The Flash #779:
Eclipso - in control of Gemworld, and about to exert his influence over all the Earth!
The Flash - trapped! His kids - to the rescue?!
The Flash #779 goes a long way to prove that even when a story doesn’t quite feel like it’s going to work out, it can still stick the landing in the end. “Vengeance is Mine!” has felt like an off-kilter endeavor for Mr. Wally West since its inception; the Justice League Dark, Gemworld, Eclipso, and Jai and Irey (plus friend, more on her later) all felt like pieces of a puzzle that weren’t adding up. It didn’t help that, in a magic-based story, Flash just feels out of his element – even if that’s the point. But here at the grand finale, writer Jeremy Adams proves that he had a plan all along.
That plan is less dependent on speed than it is West family dynamics – something that, while front and center during Adams’ time on this title, hasn’t quite played out in this dramatic a fashion. And that’s the trick here, the rabbit out of the hat that couldn’t be revealed until the end: “Vengeance is Mine!” is an unusual Flash yarn in that it isn’t about a problem that can be solved by virtue of running fast. It’s about that Flash Family, something that has long been of major importance to the character but has been largely neglected in the years since the New 52 swept aside everything readers had come to love about the Speedster corner of the DCU and replaced it with The World According to Barry Allen.
So to recap: Jeremy Adams knew what he was doing all along. Sometimes, we reviewers have to eat a little crow. But it’s bittersweet, because that means our assumptions were wrong – but it also means there’s been a pleasant surprise. And that’s exactly what Flash #779 is chock-full of, right down to Irey’s friend Maxine’s major paternal bombshell (at exactly the right moment, no less) to successfully resolving the long-standing loss of Jai’s powers (sorry, Geoff Johns, but you did that kid dirty when all the power went to his sister instead of being shared), to a jaw-dropper of a cliffhanger on the last page that could be a fun one-off but could also change everything for the Wests. The bottom line is, and I’ve said this to death since the inception of Adams’ run: DAMN, it’s a great time to be a Flash reader.
The art side is where this issue gets tricky, though. Although the Gemworld tale comes to a strikingly awesome end, the story – rendered by a penciller, an inker, a pencils-and-ink combo, and three colorists – not to mention the cover by Brandon Peterson, who cannot be counted as one of the interior artists – is inherently incoherent. That’s not the fault of any artist involved, because Fernando Pasarin, Matt Ryan, Brent Peeples, Jeremiah Skipper, Peter Pantazis, and Jeromy Cox (whew!) all shine in their respective parts. Particularly, the “count to ten” double-splash is a thing of absolute beauty, and there are little moments of genuine humanity sprinkled throughout. But the constant rotation of artists means incongruity is the name of the game from start to finish, which hampers the story’s overall natural storytelling flow. Again, it’s not the fault of any of the artists. It’s the editorial decree that rendered the division of labor between the artists, meaning none of them got a particular chance to shine throughout the entire issue, which isn’t fair to any of them. The artistic inconsistency even seems to have gotten the better of veteran letterer Rob Leigh: there was more than one instance while reading that I had trouble following the intended balloon placement, which is an incredibly uncommon occurrence, both for me as a reader but also for Leigh as a letterer. It can’t help but be noticed that it adds to the overall feeling that on the art side of things, Flash #779 wound up being a bit of a piecemeal rush job. Which is truly unfortunate, because Jeremy Adams’ script hit a total home run.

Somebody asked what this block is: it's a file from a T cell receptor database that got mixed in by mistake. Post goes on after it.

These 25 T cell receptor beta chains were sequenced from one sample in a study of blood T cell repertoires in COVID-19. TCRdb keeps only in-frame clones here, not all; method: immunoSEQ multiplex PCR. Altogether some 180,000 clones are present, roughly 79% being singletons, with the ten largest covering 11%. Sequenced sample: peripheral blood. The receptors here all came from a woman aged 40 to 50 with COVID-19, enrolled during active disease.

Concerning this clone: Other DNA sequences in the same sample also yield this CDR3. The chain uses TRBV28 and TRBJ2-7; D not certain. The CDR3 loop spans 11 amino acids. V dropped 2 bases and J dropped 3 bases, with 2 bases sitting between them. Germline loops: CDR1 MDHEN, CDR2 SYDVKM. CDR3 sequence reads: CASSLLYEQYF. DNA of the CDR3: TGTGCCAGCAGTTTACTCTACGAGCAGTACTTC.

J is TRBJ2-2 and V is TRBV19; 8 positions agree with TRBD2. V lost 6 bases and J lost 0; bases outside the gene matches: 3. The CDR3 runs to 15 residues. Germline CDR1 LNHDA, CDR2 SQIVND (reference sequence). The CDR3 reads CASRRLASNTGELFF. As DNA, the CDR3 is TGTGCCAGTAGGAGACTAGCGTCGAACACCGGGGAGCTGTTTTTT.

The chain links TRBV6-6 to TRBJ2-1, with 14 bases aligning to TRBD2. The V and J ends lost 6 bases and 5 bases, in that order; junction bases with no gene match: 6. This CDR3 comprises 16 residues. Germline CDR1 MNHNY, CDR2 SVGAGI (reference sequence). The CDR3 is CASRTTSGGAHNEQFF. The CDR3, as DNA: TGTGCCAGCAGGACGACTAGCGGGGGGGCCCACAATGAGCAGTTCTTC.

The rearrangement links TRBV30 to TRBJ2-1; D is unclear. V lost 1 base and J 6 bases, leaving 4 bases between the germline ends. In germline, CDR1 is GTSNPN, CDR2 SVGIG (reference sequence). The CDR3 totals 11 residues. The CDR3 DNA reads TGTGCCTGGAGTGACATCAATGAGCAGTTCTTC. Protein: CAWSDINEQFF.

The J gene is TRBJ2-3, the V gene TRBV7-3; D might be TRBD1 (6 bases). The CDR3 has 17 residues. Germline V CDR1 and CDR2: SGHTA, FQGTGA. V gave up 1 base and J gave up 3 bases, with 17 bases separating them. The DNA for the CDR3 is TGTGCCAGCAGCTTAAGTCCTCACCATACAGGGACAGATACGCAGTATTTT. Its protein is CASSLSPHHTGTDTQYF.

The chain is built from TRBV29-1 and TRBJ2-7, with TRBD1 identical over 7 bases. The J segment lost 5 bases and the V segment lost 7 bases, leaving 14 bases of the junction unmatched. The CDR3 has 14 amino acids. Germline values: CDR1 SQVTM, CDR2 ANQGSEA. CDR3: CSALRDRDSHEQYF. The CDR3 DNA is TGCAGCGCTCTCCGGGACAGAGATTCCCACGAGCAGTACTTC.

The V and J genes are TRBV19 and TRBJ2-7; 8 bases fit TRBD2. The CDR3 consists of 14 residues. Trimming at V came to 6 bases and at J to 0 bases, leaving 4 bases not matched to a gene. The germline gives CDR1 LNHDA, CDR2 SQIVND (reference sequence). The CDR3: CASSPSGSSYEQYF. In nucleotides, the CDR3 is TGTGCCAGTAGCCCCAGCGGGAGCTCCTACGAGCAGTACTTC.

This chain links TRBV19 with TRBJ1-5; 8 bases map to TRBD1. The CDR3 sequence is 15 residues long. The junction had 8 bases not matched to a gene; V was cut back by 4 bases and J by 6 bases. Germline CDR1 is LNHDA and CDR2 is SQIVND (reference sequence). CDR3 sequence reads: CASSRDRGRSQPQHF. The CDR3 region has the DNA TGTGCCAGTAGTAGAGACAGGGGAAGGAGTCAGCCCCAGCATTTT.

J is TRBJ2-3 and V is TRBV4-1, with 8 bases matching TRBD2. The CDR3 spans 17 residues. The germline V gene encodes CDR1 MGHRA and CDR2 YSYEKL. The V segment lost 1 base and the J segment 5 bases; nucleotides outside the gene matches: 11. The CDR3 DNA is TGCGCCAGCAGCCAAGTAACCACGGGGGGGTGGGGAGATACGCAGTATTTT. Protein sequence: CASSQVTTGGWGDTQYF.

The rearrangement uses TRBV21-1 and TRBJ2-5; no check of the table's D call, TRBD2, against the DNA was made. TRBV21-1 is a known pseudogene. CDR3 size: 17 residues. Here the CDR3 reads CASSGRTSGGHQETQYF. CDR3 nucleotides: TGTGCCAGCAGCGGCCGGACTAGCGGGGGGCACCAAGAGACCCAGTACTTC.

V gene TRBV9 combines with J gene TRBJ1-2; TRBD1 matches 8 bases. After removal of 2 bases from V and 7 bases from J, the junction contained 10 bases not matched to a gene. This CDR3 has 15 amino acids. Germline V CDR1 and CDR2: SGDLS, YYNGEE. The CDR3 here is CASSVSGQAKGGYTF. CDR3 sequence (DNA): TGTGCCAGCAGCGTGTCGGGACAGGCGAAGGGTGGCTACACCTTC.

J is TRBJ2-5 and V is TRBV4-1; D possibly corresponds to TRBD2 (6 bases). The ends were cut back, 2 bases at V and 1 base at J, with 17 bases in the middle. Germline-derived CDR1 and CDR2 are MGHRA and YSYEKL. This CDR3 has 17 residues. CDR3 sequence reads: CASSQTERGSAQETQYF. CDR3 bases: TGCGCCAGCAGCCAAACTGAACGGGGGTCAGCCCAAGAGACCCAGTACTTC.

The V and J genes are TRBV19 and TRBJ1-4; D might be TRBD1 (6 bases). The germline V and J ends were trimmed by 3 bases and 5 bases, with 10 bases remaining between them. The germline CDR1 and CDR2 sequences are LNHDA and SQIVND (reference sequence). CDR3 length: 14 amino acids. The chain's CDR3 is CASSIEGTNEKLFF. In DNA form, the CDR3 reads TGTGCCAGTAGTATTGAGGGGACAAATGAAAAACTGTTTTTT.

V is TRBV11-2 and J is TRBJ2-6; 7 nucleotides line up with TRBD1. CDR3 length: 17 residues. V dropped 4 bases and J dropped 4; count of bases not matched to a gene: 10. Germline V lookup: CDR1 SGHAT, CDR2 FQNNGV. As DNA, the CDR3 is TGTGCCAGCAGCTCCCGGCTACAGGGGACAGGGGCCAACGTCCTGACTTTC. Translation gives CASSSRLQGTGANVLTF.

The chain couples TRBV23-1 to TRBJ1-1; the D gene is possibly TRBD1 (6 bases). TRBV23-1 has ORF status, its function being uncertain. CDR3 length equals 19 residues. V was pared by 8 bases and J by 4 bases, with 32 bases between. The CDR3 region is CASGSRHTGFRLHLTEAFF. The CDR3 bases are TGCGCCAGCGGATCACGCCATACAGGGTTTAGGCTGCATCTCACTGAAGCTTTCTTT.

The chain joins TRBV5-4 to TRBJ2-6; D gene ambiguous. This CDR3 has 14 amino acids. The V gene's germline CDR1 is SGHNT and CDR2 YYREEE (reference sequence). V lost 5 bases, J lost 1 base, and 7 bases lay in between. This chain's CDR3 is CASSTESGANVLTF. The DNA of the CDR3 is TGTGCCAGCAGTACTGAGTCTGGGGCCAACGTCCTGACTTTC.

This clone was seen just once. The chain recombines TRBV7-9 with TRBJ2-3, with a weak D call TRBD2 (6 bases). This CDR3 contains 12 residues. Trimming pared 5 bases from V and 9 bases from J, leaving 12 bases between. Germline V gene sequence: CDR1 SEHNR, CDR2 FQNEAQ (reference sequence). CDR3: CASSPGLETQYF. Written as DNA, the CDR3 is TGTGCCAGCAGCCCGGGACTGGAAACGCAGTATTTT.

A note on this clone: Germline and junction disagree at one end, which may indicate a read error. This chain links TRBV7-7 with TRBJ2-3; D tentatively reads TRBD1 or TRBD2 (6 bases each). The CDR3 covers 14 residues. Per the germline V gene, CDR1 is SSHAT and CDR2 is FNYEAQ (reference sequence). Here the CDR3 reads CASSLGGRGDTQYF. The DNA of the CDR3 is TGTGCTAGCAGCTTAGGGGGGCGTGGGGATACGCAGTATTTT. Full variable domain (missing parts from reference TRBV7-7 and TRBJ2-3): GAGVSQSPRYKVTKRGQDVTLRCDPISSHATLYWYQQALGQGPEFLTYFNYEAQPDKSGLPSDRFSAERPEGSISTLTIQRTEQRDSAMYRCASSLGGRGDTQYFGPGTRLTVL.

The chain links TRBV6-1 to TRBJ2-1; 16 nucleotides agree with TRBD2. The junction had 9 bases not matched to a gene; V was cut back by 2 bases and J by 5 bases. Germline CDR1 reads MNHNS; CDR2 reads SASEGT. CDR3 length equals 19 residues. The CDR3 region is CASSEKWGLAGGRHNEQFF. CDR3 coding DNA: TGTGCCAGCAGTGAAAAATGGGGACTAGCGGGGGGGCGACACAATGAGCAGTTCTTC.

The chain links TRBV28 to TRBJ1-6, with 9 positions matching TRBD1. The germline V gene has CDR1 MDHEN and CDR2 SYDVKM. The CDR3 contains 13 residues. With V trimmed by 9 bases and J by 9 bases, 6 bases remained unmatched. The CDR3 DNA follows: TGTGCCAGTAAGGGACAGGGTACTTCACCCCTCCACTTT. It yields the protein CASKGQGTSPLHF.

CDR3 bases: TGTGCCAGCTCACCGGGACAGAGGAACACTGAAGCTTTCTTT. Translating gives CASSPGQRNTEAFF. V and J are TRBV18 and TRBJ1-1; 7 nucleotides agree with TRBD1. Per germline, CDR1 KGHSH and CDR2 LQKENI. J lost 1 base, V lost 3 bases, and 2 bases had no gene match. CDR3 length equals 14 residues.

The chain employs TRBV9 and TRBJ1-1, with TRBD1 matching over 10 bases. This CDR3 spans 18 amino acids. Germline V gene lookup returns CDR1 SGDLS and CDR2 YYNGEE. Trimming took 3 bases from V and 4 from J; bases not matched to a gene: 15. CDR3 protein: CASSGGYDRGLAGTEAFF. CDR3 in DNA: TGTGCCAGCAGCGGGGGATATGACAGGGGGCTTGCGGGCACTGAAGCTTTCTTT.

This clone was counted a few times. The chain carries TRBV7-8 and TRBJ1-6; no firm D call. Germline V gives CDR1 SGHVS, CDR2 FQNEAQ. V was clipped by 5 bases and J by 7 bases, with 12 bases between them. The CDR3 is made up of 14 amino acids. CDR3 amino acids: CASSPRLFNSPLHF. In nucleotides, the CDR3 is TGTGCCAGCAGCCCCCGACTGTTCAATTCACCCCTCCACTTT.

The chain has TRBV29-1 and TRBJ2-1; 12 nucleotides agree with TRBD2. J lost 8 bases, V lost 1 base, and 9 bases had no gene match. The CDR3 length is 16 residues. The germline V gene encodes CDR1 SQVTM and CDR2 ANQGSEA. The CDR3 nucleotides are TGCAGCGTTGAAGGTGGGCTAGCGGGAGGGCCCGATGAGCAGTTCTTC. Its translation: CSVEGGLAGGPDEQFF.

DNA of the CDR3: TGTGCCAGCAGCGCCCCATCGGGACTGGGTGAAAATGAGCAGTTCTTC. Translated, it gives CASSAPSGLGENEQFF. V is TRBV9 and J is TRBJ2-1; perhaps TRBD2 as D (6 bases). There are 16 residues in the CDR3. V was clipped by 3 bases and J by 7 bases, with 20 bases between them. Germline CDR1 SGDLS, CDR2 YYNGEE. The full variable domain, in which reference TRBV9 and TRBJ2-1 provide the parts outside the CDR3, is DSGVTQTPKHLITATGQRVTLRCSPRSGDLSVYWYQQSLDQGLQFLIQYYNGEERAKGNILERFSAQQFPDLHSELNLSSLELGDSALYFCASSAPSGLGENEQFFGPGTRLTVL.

Flash #779 brings the Eclipso saga to a close with a wonderful rediscovery of what makes the West family so special! So why is the art so incongruent? I feel like DC really shortchanged somebody here, whether it's the artists who should have deserved a shot (and undoubtedly a paycheck) for crafting the entire issue, or readers, who got a wonderful script that was dragged down because of the art-by-committee approach. It's hard to be mad at any of the artists themselves, though, because taken as individual parts, each artist's contribution is wildly successful. It's only when viewed from the 30,000-foot perspective that the bumps in the visual road are perceived.
The Flash #779: The Kids Are Alright
- Writing - 9.5/109.5/10
- Storyline - 8.5/108.5/10
- Art - 6/106/10
- Color - 9/109/10
- Cover Art - 10/1010/10
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